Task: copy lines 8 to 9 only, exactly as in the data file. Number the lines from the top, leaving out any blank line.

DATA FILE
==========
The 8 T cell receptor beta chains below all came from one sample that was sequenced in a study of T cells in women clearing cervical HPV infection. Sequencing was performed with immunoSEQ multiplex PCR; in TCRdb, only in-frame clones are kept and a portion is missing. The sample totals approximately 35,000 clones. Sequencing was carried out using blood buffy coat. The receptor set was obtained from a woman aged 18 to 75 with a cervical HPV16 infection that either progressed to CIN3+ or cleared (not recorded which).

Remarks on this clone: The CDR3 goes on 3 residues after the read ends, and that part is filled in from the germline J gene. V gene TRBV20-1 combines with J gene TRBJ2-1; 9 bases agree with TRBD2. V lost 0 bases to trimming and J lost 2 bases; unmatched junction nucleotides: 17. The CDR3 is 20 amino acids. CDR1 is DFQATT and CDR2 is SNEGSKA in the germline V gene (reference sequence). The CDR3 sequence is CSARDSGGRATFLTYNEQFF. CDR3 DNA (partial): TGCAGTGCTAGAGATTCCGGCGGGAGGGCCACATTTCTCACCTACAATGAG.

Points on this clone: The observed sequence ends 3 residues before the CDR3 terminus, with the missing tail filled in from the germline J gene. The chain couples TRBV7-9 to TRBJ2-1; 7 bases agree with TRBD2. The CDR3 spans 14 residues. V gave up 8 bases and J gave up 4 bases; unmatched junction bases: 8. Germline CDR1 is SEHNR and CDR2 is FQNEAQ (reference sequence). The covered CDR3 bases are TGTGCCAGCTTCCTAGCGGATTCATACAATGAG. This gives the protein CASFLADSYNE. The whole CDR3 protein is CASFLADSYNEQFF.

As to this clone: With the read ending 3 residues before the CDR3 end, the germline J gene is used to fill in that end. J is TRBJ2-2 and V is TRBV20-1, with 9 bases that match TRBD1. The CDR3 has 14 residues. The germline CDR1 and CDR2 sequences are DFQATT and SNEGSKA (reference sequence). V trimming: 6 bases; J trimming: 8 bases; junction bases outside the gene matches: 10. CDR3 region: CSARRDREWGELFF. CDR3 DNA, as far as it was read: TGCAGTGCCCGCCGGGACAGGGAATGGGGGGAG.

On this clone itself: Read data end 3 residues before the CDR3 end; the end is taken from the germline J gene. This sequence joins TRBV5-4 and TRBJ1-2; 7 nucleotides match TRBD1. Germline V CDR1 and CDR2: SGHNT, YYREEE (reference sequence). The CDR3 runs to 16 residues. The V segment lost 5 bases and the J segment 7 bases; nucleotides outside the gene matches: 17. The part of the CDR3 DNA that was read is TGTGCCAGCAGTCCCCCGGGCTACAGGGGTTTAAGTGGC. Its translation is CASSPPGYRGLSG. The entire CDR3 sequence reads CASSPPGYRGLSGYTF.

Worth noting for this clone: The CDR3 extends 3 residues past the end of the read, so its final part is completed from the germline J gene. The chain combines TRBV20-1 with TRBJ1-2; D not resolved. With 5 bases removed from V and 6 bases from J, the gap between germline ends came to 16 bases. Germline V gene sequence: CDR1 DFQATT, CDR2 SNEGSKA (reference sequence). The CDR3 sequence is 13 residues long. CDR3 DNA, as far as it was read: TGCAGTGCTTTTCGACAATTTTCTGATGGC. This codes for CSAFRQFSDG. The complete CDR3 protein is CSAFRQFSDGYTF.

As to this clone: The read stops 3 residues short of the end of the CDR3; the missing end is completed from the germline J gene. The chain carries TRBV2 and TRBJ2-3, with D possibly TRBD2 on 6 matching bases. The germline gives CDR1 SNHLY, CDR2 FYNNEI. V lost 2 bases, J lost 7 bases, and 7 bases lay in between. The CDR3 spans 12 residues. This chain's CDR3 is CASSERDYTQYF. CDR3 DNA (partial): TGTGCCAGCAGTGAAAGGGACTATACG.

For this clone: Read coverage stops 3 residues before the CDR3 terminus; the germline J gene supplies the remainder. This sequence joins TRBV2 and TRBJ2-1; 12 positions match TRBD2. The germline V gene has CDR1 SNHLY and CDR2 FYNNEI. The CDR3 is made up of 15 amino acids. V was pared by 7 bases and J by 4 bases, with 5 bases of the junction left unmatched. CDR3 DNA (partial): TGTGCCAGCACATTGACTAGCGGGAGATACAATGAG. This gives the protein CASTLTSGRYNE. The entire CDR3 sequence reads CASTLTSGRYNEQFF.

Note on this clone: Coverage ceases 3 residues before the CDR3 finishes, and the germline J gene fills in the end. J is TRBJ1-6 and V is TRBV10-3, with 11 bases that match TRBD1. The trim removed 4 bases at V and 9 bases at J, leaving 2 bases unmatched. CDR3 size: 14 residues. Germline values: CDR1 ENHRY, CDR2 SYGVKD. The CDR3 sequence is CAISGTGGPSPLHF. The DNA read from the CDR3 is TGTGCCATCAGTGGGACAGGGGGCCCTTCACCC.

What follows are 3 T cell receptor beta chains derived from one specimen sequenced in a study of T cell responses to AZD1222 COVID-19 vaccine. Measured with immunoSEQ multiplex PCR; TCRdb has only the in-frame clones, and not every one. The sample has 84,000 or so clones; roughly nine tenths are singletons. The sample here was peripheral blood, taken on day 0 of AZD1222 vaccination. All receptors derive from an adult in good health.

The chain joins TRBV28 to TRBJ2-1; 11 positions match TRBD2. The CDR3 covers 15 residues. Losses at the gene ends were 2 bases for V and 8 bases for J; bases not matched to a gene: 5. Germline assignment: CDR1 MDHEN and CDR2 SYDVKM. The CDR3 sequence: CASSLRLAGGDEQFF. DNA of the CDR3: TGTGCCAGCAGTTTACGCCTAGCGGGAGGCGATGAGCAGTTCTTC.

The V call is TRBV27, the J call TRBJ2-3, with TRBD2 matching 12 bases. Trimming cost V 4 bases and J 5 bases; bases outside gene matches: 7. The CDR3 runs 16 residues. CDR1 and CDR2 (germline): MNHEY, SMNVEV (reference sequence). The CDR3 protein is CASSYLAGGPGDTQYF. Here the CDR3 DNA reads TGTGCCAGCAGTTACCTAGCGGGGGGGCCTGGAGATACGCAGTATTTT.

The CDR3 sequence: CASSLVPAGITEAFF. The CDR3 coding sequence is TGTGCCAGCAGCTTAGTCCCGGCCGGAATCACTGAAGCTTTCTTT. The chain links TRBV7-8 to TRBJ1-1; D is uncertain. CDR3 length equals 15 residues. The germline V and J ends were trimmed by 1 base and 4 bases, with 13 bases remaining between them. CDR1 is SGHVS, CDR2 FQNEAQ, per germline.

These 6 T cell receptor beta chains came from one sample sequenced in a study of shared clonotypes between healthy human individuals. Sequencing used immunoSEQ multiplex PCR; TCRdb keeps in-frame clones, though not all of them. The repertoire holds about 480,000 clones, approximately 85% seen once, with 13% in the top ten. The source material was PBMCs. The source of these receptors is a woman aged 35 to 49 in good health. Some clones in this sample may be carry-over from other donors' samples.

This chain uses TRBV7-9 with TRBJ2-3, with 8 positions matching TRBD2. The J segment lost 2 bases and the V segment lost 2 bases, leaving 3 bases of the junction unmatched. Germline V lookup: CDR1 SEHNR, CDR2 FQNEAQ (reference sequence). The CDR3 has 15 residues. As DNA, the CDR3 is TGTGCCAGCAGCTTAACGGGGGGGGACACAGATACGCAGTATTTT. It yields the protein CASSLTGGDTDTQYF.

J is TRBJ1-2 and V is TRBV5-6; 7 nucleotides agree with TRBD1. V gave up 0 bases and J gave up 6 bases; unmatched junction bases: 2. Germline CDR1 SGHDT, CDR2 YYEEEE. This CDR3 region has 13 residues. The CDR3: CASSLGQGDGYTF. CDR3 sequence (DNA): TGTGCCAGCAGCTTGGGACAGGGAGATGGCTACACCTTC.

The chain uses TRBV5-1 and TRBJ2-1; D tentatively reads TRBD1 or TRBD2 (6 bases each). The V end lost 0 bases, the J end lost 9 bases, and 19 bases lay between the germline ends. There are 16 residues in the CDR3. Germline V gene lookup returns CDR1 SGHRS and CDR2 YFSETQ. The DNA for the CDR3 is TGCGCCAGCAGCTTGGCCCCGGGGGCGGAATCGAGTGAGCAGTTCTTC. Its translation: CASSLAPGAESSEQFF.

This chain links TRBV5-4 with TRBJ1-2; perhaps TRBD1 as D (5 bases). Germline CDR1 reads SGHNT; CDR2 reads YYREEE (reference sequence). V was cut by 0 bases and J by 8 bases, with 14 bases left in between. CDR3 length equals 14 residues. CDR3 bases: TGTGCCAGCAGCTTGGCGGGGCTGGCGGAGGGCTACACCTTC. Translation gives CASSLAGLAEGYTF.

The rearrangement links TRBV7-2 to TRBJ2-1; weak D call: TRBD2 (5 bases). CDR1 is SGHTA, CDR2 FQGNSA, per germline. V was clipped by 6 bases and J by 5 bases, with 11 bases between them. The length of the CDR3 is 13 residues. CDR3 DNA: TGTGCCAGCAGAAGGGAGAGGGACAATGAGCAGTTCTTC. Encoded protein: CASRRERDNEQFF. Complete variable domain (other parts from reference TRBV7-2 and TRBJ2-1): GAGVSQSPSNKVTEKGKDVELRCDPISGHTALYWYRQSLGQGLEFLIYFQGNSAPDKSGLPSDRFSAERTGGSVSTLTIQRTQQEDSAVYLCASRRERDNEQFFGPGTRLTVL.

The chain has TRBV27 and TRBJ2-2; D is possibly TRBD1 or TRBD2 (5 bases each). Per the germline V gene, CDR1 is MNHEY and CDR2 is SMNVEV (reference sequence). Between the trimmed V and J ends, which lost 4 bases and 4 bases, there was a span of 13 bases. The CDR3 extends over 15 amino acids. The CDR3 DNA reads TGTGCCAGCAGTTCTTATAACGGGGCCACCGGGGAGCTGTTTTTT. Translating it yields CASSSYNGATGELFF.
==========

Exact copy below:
For this clone: Read coverage stops 3 residues before the CDR3 terminus; the germline J gene supplies the remainder. This sequence joins TRBV2 and TRBJ2-1; 12 positions match TRBD2. The germline V gene has CDR1 SNHLY and CDR2 FYNNEI. The CDR3 is made up of 15 amino acids. V was pared by 7 bases and J by 4 bases, with 5 bases of the junction left unmatched. CDR3 DNA (partial): TGTGCCAGCACATTGACTAGCGGGAGATACAATGAG. This gives the protein CASTLTSGRYNE. The entire CDR3 sequence reads CASTLTSGRYNEQFF.

Note on this clone: Coverage ceases 3 residues before the CDR3 finishes, and the germline J gene fills in the end. J is TRBJ1-6 and V is TRBV10-3, with 11 bases that match TRBD1. The trim removed 4 bases at V and 9 bases at J, leaving 2 bases unmatched. CDR3 size: 14 residues. Germline values: CDR1 ENHRY, CDR2 SYGVKD. The CDR3 sequence is CAISGTGGPSPLHF. The DNA read from the CDR3 is TGTGCCATCAGTGGGACAGGGGGCCCTTCACCC.